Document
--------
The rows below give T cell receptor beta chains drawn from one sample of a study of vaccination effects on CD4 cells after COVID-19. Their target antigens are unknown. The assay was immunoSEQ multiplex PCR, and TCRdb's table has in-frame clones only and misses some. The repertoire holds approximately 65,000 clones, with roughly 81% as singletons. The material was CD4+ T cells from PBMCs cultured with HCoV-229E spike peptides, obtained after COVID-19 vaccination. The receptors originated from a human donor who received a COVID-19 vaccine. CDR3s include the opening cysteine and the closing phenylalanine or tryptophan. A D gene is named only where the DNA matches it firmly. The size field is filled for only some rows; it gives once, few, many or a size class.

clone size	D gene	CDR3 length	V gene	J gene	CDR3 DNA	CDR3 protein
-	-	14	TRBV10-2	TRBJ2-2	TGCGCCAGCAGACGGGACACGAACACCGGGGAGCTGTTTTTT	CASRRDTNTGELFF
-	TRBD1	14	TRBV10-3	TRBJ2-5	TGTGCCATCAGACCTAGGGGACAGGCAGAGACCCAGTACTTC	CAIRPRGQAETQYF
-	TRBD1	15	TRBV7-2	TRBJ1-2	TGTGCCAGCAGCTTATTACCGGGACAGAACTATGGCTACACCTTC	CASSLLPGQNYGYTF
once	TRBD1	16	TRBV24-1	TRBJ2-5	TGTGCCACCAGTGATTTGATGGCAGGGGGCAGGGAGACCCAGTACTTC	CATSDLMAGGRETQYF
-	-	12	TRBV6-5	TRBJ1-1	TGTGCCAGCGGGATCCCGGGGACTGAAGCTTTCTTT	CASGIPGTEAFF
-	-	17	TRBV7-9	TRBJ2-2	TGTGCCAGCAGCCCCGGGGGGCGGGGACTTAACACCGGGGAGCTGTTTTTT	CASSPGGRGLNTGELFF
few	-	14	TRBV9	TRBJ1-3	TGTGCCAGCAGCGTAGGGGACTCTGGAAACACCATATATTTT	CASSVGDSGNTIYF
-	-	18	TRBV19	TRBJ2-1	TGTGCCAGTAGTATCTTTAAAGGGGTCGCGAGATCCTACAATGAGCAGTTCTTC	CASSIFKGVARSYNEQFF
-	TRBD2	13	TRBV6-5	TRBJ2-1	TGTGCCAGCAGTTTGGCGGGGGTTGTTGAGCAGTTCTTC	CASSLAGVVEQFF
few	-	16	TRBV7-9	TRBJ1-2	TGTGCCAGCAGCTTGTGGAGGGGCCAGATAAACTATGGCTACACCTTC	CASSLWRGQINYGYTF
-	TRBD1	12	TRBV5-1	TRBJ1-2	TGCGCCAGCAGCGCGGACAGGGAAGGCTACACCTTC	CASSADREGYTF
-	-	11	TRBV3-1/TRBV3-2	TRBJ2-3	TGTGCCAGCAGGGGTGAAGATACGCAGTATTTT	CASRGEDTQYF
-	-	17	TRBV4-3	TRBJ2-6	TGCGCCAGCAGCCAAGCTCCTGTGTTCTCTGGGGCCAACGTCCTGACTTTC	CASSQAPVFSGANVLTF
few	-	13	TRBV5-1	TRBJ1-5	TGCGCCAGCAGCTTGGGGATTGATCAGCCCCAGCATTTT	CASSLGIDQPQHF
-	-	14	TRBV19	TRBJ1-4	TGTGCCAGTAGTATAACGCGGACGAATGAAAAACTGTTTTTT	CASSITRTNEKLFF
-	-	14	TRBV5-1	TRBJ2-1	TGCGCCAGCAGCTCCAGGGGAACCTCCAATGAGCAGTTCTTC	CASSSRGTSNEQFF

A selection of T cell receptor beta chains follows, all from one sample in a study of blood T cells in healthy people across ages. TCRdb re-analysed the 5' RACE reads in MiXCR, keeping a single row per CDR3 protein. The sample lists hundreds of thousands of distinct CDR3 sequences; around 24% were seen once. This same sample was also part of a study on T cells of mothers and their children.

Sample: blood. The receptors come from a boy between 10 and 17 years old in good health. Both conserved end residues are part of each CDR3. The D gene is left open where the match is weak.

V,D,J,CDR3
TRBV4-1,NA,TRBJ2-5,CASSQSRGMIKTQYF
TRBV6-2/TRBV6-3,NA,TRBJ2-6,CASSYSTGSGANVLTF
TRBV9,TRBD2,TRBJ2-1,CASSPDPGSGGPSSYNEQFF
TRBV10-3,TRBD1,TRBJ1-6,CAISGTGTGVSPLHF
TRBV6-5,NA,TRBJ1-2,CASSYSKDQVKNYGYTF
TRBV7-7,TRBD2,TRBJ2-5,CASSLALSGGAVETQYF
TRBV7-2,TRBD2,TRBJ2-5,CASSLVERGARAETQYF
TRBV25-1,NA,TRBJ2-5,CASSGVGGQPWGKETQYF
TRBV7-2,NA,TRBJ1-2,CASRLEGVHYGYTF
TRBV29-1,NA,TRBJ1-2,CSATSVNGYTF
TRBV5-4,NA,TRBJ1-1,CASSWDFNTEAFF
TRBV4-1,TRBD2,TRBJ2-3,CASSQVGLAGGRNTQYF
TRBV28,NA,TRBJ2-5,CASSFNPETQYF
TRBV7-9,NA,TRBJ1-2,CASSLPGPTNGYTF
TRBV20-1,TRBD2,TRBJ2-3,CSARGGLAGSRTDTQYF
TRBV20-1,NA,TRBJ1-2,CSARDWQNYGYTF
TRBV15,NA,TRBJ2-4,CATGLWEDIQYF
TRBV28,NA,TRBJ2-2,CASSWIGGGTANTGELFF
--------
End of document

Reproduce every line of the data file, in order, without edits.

The rows below give T cell receptor beta chains drawn from one sample of a study of vaccination effects on CD4 cells after COVID-19. Their target antigens are unknown. The assay was immunoSEQ multiplex PCR, and TCRdb's table has in-frame clones only and misses some. The repertoire holds approximately 65,000 clones, with roughly 81% as singletons. The material was CD4+ T cells from PBMCs cultured with HCoV-229E spike peptides, obtained after COVID-19 vaccination. The receptors originated from a human donor who received a COVID-19 vaccine. CDR3s include the opening cysteine and the closing phenylalanine or tryptophan. A D gene is named only where the DNA matches it firmly. The size field is filled for only some rows; it gives once, few, many or a size class.

clone size	D gene	CDR3 length	V gene	J gene	CDR3 DNA	CDR3 protein
-	-	14	TRBV10-2	TRBJ2-2	TGCGCCAGCAGACGGGACACGAACACCGGGGAGCTGTTTTTT	CASRRDTNTGELFF
-	TRBD1	14	TRBV10-3	TRBJ2-5	TGTGCCATCAGACCTAGGGGACAGGCAGAGACCCAGTACTTC	CAIRPRGQAETQYF
-	TRBD1	15	TRBV7-2	TRBJ1-2	TGTGCCAGCAGCTTATTACCGGGACAGAACTATGGCTACACCTTC	CASSLLPGQNYGYTF
once	TRBD1	16	TRBV24-1	TRBJ2-5	TGTGCCACCAGTGATTTGATGGCAGGGGGCAGGGAGACCCAGTACTTC	CATSDLMAGGRETQYF
-	-	12	TRBV6-5	TRBJ1-1	TGTGCCAGCGGGATCCCGGGGACTGAAGCTTTCTTT	CASGIPGTEAFF
-	-	17	TRBV7-9	TRBJ2-2	TGTGCCAGCAGCCCCGGGGGGCGGGGACTTAACACCGGGGAGCTGTTTTTT	CASSPGGRGLNTGELFF
few	-	14	TRBV9	TRBJ1-3	TGTGCCAGCAGCGTAGGGGACTCTGGAAACACCATATATTTT	CASSVGDSGNTIYF
-	-	18	TRBV19	TRBJ2-1	TGTGCCAGTAGTATCTTTAAAGGGGTCGCGAGATCCTACAATGAGCAGTTCTTC	CASSIFKGVARSYNEQFF
-	TRBD2	13	TRBV6-5	TRBJ2-1	TGTGCCAGCAGTTTGGCGGGGGTTGTTGAGCAGTTCTTC	CASSLAGVVEQFF
few	-	16	TRBV7-9	TRBJ1-2	TGTGCCAGCAGCTTGTGGAGGGGCCAGATAAACTATGGCTACACCTTC	CASSLWRGQINYGYTF
-	TRBD1	12	TRBV5-1	TRBJ1-2	TGCGCCAGCAGCGCGGACAGGGAAGGCTACACCTTC	CASSADREGYTF
-	-	11	TRBV3-1/TRBV3-2	TRBJ2-3	TGTGCCAGCAGGGGTGAAGATACGCAGTATTTT	CASRGEDTQYF
-	-	17	TRBV4-3	TRBJ2-6	TGCGCCAGCAGCCAAGCTCCTGTGTTCTCTGGGGCCAACGTCCTGACTTTC	CASSQAPVFSGANVLTF
few	-	13	TRBV5-1	TRBJ1-5	TGCGCCAGCAGCTTGGGGATTGATCAGCCCCAGCATTTT	CASSLGIDQPQHF
-	-	14	TRBV19	TRBJ1-4	TGTGCCAGTAGTATAACGCGGACGAATGAAAAACTGTTTTTT	CASSITRTNEKLFF
-	-	14	TRBV5-1	TRBJ2-1	TGCGCCAGCAGCTCCAGGGGAACCTCCAATGAGCAGTTCTTC	CASSSRGTSNEQFF

A selection of T cell receptor beta chains follows, all from one sample in a study of blood T cells in healthy people across ages. TCRdb re-analysed the 5' RACE reads in MiXCR, keeping a single row per CDR3 protein. The sample lists hundreds of thousands of distinct CDR3 sequences; around 24% were seen once. This same sample was also part of a study on T cells of mothers and their children.

Sample: blood. The receptors come from a boy between 10 and 17 years old in good health. Both conserved end residues are part of each CDR3. The D gene is left open where the match is weak.

V,D,J,CDR3
TRBV4-1,NA,TRBJ2-5,CASSQSRGMIKTQYF
TRBV6-2/TRBV6-3,NA,TRBJ2-6,CASSYSTGSGANVLTF
TRBV9,TRBD2,TRBJ2-1,CASSPDPGSGGPSSYNEQFF
TRBV10-3,TRBD1,TRBJ1-6,CAISGTGTGVSPLHF
TRBV6-5,NA,TRBJ1-2,CASSYSKDQVKNYGYTF
TRBV7-7,TRBD2,TRBJ2-5,CASSLALSGGAVETQYF
TRBV7-2,TRBD2,TRBJ2-5,CASSLVERGARAETQYF
TRBV25-1,NA,TRBJ2-5,CASSGVGGQPWGKETQYF
TRBV7-2,NA,TRBJ1-2,CASRLEGVHYGYTF
TRBV29-1,NA,TRBJ1-2,CSATSVNGYTF
TRBV5-4,NA,TRBJ1-1,CASSWDFNTEAFF
TRBV4-1,TRBD2,TRBJ2-3,CASSQVGLAGGRNTQYF
TRBV28,NA,TRBJ2-5,CASSFNPETQYF
TRBV7-9,NA,TRBJ1-2,CASSLPGPTNGYTF
TRBV20-1,TRBD2,TRBJ2-3,CSARGGLAGSRTDTQYF
TRBV20-1,NA,TRBJ1-2,CSARDWQNYGYTF
TRBV15,NA,TRBJ2-4,CATGLWEDIQYF
TRBV28,NA,TRBJ2-2,CASSWIGGGTANTGELFF